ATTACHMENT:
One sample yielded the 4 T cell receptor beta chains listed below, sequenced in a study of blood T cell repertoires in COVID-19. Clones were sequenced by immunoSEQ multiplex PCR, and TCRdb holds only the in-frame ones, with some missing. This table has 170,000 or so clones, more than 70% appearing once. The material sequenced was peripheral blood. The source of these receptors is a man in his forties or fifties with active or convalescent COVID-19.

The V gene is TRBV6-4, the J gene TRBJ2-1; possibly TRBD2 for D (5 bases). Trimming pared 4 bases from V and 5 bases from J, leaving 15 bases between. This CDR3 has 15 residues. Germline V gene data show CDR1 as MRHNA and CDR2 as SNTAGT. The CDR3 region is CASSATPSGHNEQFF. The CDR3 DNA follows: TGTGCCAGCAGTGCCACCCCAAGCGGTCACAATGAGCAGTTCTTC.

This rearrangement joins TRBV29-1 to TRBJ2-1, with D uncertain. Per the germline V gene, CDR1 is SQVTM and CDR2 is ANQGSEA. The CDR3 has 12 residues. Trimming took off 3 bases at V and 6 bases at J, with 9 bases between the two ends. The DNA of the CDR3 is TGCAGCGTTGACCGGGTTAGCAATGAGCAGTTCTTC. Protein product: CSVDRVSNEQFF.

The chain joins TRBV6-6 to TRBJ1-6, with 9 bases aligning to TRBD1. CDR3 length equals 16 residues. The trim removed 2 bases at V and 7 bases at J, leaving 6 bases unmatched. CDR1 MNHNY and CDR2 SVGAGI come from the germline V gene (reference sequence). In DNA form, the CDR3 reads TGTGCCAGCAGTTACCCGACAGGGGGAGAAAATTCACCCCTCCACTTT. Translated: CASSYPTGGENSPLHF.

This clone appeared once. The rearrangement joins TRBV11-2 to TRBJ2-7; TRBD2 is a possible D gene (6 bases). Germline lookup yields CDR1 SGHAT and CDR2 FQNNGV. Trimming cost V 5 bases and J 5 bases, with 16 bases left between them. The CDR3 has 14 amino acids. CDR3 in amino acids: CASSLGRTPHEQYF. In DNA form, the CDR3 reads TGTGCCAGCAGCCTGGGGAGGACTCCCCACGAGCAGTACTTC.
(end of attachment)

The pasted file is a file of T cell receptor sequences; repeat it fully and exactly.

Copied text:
One sample yielded the 4 T cell receptor beta chains listed below, sequenced in a study of blood T cell repertoires in COVID-19. Clones were sequenced by immunoSEQ multiplex PCR, and TCRdb holds only the in-frame ones, with some missing. This table has 170,000 or so clones, more than 70% appearing once. The material sequenced was peripheral blood. The source of these receptors is a man in his forties or fifties with active or convalescent COVID-19.

The V gene is TRBV6-4, the J gene TRBJ2-1; possibly TRBD2 for D (5 bases). Trimming pared 4 bases from V and 5 bases from J, leaving 15 bases between. This CDR3 has 15 residues. Germline V gene data show CDR1 as MRHNA and CDR2 as SNTAGT. The CDR3 region is CASSATPSGHNEQFF. The CDR3 DNA follows: TGTGCCAGCAGTGCCACCCCAAGCGGTCACAATGAGCAGTTCTTC.

This rearrangement joins TRBV29-1 to TRBJ2-1, with D uncertain. Per the germline V gene, CDR1 is SQVTM and CDR2 is ANQGSEA. The CDR3 has 12 residues. Trimming took off 3 bases at V and 6 bases at J, with 9 bases between the two ends. The DNA of the CDR3 is TGCAGCGTTGACCGGGTTAGCAATGAGCAGTTCTTC. Protein product: CSVDRVSNEQFF.

The chain joins TRBV6-6 to TRBJ1-6, with 9 bases aligning to TRBD1. CDR3 length equals 16 residues. The trim removed 2 bases at V and 7 bases at J, leaving 6 bases unmatched. CDR1 MNHNY and CDR2 SVGAGI come from the germline V gene (reference sequence). In DNA form, the CDR3 reads TGTGCCAGCAGTTACCCGACAGGGGGAGAAAATTCACCCCTCCACTTT. Translated: CASSYPTGGENSPLHF.

This clone appeared once. The rearrangement joins TRBV11-2 to TRBJ2-7; TRBD2 is a possible D gene (6 bases). Germline lookup yields CDR1 SGHAT and CDR2 FQNNGV. Trimming cost V 5 bases and J 5 bases, with 16 bases left between them. The CDR3 has 14 amino acids. CDR3 in amino acids: CASSLGRTPHEQYF. In DNA form, the CDR3 reads TGTGCCAGCAGCCTGGGGAGGACTCCCCACGAGCAGTACTTC.